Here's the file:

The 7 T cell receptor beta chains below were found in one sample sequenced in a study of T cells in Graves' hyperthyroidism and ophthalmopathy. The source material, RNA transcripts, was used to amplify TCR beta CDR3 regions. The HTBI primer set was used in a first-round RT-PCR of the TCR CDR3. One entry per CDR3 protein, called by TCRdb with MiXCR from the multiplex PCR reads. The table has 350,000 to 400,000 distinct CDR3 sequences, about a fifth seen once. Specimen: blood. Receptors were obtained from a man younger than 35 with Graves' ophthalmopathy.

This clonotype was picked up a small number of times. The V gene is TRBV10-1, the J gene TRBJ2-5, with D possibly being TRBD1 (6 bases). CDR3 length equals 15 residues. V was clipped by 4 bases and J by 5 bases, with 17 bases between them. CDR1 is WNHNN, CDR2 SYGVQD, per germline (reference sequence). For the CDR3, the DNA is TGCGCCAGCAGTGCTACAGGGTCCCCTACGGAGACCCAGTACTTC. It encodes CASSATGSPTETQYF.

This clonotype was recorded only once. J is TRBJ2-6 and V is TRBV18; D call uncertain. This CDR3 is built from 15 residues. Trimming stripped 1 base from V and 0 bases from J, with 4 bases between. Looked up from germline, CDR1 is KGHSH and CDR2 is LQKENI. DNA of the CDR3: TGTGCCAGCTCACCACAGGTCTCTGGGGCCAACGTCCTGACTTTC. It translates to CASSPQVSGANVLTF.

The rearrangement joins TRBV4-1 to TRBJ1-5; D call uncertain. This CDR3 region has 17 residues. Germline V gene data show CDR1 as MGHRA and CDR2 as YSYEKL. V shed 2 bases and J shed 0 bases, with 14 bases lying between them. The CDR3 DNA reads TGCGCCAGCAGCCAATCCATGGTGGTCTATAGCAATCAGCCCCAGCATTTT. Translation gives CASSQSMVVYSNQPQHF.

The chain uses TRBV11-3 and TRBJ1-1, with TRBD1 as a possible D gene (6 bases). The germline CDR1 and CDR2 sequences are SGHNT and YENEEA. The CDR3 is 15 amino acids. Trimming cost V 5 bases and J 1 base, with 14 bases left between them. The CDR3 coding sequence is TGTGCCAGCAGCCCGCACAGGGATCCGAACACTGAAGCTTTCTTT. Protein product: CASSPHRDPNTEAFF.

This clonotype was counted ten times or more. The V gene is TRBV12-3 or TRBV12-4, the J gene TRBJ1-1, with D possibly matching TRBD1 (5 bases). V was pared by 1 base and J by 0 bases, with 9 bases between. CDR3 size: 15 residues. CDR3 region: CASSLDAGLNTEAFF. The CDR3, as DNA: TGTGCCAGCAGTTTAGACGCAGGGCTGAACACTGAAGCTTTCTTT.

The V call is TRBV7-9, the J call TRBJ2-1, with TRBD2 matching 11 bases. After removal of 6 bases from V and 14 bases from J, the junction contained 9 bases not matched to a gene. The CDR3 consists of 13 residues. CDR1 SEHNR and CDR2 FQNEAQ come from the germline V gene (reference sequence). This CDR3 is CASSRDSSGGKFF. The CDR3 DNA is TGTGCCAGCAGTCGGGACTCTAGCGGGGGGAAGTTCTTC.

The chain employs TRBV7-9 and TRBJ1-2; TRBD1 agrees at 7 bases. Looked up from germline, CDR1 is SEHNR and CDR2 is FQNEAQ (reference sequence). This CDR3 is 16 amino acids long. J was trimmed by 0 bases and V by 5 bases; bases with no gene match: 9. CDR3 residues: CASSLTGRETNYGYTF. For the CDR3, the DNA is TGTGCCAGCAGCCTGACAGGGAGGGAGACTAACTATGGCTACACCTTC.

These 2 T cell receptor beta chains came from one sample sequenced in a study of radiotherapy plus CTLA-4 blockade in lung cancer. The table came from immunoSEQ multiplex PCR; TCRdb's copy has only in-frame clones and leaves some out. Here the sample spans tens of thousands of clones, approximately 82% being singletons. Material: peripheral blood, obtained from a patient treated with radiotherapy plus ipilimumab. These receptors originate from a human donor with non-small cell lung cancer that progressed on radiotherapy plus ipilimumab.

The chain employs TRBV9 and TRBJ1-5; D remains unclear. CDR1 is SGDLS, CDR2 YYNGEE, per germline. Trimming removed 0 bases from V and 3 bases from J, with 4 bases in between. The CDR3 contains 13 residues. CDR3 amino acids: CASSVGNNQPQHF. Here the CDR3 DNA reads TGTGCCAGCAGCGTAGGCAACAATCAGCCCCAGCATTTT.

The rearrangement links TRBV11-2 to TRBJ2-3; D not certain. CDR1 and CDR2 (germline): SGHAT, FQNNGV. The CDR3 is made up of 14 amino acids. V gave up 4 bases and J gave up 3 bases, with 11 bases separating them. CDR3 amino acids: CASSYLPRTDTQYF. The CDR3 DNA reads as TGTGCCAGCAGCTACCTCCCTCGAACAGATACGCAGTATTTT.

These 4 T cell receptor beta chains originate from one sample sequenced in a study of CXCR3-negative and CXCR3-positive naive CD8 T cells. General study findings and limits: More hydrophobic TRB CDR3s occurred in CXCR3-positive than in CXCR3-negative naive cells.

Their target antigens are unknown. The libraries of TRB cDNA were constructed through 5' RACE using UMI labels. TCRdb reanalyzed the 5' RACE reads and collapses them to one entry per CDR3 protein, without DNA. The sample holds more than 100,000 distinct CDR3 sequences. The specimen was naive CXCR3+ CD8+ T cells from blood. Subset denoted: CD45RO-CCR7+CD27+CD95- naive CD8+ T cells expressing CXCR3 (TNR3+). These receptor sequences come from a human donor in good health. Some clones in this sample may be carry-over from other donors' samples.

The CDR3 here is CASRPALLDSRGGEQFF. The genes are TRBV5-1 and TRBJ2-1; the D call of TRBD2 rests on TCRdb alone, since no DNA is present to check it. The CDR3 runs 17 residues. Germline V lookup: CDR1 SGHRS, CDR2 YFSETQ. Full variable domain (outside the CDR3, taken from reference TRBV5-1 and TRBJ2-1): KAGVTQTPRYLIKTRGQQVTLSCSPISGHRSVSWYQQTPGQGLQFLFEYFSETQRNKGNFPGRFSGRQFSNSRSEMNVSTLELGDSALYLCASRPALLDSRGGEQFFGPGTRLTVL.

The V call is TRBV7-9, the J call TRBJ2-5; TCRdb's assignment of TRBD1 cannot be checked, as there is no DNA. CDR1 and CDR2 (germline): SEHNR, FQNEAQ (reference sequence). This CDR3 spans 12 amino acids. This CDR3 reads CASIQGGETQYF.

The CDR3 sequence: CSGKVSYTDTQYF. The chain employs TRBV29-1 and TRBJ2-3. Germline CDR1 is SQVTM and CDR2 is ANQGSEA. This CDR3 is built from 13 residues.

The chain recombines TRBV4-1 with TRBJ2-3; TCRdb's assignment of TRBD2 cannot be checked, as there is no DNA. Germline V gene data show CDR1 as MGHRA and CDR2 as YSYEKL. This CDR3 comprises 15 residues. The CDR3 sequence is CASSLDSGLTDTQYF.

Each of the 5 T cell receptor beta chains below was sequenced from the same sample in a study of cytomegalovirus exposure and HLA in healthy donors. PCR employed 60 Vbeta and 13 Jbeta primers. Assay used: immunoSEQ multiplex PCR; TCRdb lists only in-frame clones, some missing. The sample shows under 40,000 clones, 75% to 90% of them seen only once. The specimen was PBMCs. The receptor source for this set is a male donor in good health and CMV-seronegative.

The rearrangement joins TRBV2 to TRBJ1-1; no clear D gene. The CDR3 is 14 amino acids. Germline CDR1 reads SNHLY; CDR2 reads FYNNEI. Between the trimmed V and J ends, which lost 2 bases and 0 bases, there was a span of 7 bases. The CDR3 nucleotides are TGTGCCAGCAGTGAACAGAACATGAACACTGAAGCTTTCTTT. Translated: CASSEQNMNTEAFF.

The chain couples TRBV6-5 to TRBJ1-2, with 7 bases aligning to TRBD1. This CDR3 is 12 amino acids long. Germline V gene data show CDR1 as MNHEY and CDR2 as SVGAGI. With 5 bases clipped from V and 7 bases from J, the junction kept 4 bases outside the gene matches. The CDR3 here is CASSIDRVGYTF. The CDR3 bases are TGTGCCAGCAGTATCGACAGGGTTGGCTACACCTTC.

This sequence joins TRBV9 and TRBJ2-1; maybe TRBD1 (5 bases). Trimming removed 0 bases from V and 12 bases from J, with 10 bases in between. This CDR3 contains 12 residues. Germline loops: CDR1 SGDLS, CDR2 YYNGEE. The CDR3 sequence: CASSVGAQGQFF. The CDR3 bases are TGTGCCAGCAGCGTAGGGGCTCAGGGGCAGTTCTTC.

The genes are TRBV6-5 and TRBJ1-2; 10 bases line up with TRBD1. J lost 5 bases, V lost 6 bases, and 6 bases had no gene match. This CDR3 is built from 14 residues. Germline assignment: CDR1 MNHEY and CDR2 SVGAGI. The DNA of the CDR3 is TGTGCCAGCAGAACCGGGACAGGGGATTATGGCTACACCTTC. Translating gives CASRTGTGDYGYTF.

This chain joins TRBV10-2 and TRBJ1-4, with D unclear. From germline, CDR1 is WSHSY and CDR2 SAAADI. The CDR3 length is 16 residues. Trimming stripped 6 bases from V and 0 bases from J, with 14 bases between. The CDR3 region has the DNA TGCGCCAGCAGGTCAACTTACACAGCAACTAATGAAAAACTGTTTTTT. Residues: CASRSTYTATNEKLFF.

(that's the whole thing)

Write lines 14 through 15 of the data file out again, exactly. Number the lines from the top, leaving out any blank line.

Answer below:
The CDR3 here is CASRPALLDSRGGEQFF. The genes are TRBV5-1 and TRBJ2-1; the D call of TRBD2 rests on TCRdb alone, since no DNA is present to check it. The CDR3 runs 17 residues. Germline V lookup: CDR1 SGHRS, CDR2 YFSETQ. Full variable domain (outside the CDR3, taken from reference TRBV5-1 and TRBJ2-1): KAGVTQTPRYLIKTRGQQVTLSCSPISGHRSVSWYQQTPGQGLQFLFEYFSETQRNKGNFPGRFSGRQFSNSRSEMNVSTLELGDSALYLCASRPALLDSRGGEQFFGPGTRLTVL.

The V call is TRBV7-9, the J call TRBJ2-5; TCRdb's assignment of TRBD1 cannot be checked, as there is no DNA. CDR1 and CDR2 (germline): SEHNR, FQNEAQ (reference sequence). This CDR3 spans 12 amino acids. This CDR3 reads CASIQGGETQYF.